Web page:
He had his own opinions of mass transit: “Light rail is a problem to me because I have a degree of ambivalence. I haven’t noticed that traffic is any easier in towns that have it. If you go rail, go heavy commuter rail. It would go to Katy, Tomball, maybe to Galveston, to Angleton maybe. When I was mayor in 1973 we made a study of mass transit that designated five corridors. The plan included heavy commuter rail, not a Toonerville Trolley and not Disneyland. But it did include people movers in certain areas — the Galleria and the Medical Center.”
The former mayor continued: “I don’t think that’s the only answer. Los Angeles does not have much rail and its traffic is no worse. Dallas was actually laid out before the automobile. So was Houston, but our streets were built wide enough so a six-mule team could turn around in them. That’s why we have those 80 and 100-foot-wide streets. Those widths are unparalleled in any large American city except Salt Lake City. But some developments have to be made besides just widening freeways. The Katy Freeway is a good place to look at before just stacking up more freeways and building little light rails that go slower than cars. People won’t go slower. They won’t use them.”
During his tenure as mayor, he presided over a Southern city experiencing the rigors of integration, and endured some anger in the black community, which he felt was unfair. “I didn’t pick my police chief. I inherited Buddy McGill. [Buddy] paid no attention to the fact that the city had a mayor. I asked him to look into a bad situation and he didn’t do a thing. Finally the feds did, and made seven major arrests. So I called him in. I said, ‘You had full information on this, but took no action.'”
“So McGill said, ‘What do you want me to do about it?'”
“I pulled out a letter and said, ‘I want you to sign your letter of resignation.”
“He said, ‘I won’t sign that. You’ll have to fire me.'”
“I said, ‘You’re fired.’ I hired Herman Short, who was the right man at the right time. I had told McGill that I did not want police using the N-word about black Houstonians, and nothing happened. The day that Herman took over, that was the day it stopped.”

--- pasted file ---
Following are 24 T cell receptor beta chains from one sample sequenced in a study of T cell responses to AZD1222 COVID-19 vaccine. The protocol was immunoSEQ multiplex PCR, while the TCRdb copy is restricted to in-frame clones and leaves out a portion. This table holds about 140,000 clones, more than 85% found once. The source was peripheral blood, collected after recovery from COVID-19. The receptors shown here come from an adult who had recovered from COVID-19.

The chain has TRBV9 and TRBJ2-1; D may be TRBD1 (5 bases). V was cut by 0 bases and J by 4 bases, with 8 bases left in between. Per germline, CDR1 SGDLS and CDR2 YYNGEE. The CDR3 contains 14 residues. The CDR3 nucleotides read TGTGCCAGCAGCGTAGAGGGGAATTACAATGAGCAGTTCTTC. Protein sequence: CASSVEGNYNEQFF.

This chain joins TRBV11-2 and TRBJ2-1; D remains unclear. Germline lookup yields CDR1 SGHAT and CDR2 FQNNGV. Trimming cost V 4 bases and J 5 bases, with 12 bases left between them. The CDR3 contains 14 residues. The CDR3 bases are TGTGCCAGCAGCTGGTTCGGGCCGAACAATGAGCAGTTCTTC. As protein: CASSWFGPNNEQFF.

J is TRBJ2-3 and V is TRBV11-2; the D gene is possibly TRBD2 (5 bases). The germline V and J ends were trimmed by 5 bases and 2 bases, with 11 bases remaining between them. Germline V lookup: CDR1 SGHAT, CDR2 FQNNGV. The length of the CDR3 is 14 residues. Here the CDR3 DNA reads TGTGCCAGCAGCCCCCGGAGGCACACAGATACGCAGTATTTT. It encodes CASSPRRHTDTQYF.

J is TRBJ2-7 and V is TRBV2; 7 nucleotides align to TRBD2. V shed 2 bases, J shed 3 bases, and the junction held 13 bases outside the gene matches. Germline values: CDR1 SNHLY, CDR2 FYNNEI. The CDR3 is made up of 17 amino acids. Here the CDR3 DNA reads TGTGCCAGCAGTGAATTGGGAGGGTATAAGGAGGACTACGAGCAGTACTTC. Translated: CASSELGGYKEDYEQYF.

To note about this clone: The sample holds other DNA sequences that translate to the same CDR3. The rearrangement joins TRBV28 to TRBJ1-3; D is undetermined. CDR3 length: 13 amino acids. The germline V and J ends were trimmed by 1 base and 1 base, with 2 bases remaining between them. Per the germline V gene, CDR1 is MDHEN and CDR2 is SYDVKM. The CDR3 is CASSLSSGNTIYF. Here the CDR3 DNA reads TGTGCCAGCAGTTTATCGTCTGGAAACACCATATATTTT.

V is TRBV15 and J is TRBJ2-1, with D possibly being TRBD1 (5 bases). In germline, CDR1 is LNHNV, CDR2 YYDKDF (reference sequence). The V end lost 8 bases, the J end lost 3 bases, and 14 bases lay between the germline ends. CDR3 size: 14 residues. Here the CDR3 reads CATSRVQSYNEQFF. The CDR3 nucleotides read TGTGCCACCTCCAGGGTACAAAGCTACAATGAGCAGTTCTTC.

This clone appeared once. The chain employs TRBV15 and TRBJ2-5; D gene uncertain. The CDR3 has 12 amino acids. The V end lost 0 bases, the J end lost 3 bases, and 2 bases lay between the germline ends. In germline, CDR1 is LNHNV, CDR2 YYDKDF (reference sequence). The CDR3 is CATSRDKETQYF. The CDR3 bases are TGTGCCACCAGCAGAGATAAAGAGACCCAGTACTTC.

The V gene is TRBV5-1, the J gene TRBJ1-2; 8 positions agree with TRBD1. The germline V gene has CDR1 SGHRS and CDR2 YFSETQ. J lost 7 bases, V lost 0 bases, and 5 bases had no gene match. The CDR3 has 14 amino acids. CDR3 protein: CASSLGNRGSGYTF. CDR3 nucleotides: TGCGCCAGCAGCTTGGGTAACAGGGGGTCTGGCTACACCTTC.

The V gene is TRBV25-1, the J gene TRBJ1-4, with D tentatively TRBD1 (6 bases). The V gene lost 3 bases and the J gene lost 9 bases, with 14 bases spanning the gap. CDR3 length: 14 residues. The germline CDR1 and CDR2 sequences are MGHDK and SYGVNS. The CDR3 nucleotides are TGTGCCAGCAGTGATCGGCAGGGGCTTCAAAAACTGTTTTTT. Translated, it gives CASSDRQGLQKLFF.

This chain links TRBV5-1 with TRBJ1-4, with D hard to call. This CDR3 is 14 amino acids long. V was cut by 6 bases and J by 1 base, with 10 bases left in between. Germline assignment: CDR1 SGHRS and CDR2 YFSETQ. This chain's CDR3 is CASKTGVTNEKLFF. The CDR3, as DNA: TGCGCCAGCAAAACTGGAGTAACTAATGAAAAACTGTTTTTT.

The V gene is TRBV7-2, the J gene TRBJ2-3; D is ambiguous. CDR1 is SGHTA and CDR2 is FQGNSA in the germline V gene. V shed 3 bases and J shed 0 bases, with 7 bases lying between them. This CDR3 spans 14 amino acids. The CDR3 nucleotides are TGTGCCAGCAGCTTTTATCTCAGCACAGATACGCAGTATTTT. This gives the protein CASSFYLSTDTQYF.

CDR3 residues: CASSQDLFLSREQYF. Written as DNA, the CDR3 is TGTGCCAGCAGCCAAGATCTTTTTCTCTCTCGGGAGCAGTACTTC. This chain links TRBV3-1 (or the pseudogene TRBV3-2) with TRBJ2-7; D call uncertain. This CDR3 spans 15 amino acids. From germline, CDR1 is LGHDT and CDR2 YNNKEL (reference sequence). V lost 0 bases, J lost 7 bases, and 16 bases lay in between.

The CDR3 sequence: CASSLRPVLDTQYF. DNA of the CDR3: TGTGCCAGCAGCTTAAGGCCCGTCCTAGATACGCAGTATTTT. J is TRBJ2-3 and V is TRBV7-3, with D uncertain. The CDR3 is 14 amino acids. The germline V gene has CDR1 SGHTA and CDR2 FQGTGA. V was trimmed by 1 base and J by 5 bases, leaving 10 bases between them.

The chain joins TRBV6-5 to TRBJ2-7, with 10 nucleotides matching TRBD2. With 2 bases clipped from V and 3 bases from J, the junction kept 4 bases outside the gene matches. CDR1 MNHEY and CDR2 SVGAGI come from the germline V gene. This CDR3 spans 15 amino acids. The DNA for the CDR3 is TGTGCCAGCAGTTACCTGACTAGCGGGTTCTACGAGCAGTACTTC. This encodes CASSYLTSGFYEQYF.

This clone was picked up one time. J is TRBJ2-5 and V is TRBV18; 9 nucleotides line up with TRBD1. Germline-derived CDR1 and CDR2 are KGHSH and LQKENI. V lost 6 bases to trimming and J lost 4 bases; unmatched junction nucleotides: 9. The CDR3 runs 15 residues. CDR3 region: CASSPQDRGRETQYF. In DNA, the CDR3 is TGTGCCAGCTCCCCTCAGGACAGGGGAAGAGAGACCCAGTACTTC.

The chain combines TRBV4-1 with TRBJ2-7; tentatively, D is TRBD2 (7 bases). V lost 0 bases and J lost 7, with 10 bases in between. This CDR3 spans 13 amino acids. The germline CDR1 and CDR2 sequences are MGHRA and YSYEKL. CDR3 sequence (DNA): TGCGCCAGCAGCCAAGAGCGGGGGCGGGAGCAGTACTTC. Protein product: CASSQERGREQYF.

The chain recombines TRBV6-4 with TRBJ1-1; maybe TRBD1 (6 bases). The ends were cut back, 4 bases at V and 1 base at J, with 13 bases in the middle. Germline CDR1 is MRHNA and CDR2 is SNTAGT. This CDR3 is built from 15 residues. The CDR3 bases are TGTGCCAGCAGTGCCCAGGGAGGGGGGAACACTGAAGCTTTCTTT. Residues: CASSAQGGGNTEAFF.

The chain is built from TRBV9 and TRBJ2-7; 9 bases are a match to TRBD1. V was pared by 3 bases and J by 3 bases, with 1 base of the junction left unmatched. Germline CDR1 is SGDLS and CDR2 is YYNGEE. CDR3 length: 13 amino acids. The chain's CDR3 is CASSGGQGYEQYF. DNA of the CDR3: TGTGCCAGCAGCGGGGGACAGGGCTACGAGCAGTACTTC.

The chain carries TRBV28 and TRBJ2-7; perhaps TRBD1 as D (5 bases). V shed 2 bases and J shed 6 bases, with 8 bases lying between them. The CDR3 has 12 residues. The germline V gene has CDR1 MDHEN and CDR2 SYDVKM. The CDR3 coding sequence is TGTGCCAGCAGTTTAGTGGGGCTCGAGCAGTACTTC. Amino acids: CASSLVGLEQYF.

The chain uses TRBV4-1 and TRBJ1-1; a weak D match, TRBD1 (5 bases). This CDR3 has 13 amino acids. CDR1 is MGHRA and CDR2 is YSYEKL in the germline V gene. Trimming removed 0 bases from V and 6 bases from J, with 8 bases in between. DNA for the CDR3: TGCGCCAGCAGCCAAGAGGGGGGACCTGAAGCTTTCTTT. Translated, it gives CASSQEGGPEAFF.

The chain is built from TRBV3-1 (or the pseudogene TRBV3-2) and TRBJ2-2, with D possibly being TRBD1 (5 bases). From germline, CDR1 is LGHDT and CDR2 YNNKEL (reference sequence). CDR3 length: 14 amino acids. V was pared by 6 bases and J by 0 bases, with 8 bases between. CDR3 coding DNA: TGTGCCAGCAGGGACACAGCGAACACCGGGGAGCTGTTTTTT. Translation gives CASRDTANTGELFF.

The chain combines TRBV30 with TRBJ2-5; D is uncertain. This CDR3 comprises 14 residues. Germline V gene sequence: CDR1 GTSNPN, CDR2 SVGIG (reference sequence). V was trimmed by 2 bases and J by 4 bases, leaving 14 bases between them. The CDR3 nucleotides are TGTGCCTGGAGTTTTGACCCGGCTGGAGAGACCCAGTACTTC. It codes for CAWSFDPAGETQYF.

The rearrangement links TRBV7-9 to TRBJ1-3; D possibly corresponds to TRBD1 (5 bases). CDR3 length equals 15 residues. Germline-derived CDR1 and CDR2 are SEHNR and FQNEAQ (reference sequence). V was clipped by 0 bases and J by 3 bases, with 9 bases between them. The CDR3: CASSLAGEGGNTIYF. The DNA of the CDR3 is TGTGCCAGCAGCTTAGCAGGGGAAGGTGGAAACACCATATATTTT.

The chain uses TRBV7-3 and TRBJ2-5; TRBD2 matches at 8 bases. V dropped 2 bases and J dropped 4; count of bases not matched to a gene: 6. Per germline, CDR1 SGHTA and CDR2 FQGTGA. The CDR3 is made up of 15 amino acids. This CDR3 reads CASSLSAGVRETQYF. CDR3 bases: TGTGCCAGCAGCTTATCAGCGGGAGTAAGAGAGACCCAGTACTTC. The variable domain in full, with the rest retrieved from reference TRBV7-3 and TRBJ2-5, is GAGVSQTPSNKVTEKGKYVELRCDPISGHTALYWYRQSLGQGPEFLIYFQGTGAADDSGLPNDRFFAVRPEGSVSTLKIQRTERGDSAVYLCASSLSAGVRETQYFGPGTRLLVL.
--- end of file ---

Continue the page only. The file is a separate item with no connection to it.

Welch came to be mayor of Houston through the usual route: he owned an auto supplies store. He was born in West Texas and attended what was then Abilene Christian College and married his high school sweetheart, Iola Faye. They were married for 51 years. Welch came to Houston during World War II and opened his first auto supplies store. Six years later he was active in his church and became president of his Lions Club. On Dec. 31, 1949, Welch recalled, he made a speech at a dinner the Lions gave for some city officials. It must have been well-received because in 1950 a few friends began asking him to run for City Council. He told his would-be supporters that he didn’t even live in that council district. “Run at-large,” they said.
“I don’t have the $1,100 filing fee.”
“We’ll pay it.”
He ran, got elected to the City Council and began his career in public service. After his first two-year term, in 1952, he ran for mayor against Roy Hofheinz and lost. Two years after that Welch again ran for mayor against Hofheinz and lost. In 1955 Welch ran for a seat on City Council, won, and held that seat for eight years, during which time he ran for county judge and got trampled. He ran for mayor of Houston again in 1961. For the third time he lost.
He decided to get into the real estate business. He rented an office from another up-and-coming real estate investor, Bob Lanier. “I made more money than I had ever made before,” he says.
In 1963 Welch ran for mayor for the fourth time. He was finally elected mayor and served for 10 years.
When he left the mayor’s office, the Chamber of Commerce asked him to run that organization. He did for many years. His wife died in 1991; a year later he married Helen, a widow, who had been his secretary at City Hall. He retired on a city pension of $900 a month. “Helen worked for the city longer than I did, so she gets a bigger pension,” he said.
Despite Welch’s constant clarifications about his name, the Houston Chronicle’s obituary editorial in praise of the former mayor was headlined, “Louis Welch.” You can practically hear him tapping his gavel in council chambers and lecturing the press corps, “My name is Louie, not Louis.”